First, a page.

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Wednesday, September 5, 2007

Carrizo Plain National Monument Gets More Land

Fox gets more room to safely roam on Carrizo Plain

About 200 acres of important habitat for the endangered kit fox is added to Carrizo Plain

By David Sneed -

(click on map to enlarge)

More than 200 acres have been added to the Carrizo Plain National Monument as part of a program to protect the endangered San Joaquin kit fox.

The federal Bureau of Land Management announced this week that three parcels totaling 222 acres within the monument have been purchased from two families for $118,500.

The parcels contain important habitat for kit foxes, one of a host of rare and endangered species found on the Carrizo Plain. Recent population surveys have found foxes on the acquired land, said Bob Stafford, wildlife biologist with the Department of Fish and Game.

Money for the purchases came from an innovative county program that pools mitigation fees that developers pay to build in or disturb kit fox habitat in the eastern half of the county.

The county’s kit fox fund, established in 2003, has thus far generated $250,000, which has been given to the BLM to purchase private in-holdings and add those to the monument.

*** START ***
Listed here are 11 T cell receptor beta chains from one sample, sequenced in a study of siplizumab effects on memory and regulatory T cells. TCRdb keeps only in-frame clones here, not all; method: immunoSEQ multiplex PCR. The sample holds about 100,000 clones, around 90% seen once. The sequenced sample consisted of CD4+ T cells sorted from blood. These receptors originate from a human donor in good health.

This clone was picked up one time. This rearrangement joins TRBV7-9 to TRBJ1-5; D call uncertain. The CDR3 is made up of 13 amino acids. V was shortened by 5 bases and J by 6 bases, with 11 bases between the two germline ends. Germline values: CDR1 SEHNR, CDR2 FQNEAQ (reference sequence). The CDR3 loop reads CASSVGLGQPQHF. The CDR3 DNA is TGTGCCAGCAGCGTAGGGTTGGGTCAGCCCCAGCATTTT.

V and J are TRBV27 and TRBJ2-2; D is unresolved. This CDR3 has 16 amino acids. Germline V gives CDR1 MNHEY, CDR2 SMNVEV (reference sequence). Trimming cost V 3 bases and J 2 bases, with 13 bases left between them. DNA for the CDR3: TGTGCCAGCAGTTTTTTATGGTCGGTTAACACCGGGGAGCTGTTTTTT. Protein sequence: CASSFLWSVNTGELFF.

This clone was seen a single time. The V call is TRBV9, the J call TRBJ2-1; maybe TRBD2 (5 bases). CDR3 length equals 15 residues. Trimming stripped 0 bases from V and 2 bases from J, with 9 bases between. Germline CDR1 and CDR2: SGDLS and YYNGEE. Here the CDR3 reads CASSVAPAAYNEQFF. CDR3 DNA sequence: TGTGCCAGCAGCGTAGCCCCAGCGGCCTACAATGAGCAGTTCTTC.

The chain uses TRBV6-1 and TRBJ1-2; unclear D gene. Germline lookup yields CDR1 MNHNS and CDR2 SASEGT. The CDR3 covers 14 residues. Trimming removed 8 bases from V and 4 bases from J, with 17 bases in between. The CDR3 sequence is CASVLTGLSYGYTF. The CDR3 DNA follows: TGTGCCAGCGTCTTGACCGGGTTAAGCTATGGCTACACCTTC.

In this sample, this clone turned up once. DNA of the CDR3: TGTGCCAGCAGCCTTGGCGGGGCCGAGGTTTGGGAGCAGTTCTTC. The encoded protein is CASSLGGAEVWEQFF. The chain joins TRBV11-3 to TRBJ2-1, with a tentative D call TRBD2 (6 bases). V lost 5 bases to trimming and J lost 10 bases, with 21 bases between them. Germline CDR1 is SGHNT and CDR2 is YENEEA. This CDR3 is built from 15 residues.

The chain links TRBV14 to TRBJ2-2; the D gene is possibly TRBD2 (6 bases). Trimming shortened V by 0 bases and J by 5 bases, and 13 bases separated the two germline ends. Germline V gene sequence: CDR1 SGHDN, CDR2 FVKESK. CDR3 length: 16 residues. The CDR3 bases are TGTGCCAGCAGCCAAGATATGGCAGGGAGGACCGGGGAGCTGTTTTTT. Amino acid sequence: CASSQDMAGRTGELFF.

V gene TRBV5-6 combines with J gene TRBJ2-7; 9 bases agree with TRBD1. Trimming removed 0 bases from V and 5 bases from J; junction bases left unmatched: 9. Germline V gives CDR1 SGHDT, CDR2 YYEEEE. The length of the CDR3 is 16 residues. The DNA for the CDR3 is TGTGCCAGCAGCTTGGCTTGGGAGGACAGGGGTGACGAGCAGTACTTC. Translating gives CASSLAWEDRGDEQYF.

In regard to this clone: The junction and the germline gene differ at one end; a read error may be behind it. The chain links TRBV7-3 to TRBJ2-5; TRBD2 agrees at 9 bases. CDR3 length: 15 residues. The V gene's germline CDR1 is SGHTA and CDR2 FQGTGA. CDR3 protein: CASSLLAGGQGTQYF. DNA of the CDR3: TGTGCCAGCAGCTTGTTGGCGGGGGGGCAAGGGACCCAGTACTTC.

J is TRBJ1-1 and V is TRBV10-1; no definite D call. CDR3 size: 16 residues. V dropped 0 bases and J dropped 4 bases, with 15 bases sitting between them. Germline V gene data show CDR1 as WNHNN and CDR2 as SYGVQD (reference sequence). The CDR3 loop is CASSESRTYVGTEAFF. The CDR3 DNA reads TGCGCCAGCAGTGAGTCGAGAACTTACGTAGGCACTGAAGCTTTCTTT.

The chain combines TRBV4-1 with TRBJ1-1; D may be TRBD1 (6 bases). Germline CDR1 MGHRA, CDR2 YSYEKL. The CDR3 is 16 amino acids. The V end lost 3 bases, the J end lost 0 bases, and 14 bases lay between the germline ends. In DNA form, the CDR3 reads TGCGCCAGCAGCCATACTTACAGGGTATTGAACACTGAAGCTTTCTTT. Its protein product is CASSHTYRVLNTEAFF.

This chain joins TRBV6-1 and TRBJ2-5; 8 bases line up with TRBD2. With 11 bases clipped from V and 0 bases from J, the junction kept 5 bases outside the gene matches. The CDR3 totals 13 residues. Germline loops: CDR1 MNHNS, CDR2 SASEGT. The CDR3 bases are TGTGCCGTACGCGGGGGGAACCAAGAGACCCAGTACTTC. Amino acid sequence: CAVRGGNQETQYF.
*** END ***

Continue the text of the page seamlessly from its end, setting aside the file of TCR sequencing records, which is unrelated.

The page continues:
Privately owned parcels are scattered throughout the 250,000-acre monument in the county’s southeastern corner. More purchases of in-holdings are planned, said Tom Maloney, project manager with The Nature Conservancy, which coordinates the kit fox program with the federal, state and county governments.

“By pooling mitigation fees and targeting high-quality habitat in key locations, we can ensure more effective conservation for the dollar,” Maloney said.

The program gives developers whose projects damage kit fox habitat the option of paying a fee into the kit fox fund rather than setting aside kit fox habitat elsewhere.

Projects that can participate in the kit fox program are any development that requires a discretionary permit from county planners, including subdivisions and lot-line adjustments. Major grading projects can also require contributions, said Julie Eliason, a county environmental resource specialist.

The Carrizo Plain is one of three places in the state considered vital for the survival of the diminutive San Joaquin kit fox. An estimated 500 to 600 kit foxes are found in arid inland portions of the Central Coast and San Joaquin Valley.

For information about the kit fox, go to

Map of Kit Fox habitat in San Luis Obispo County

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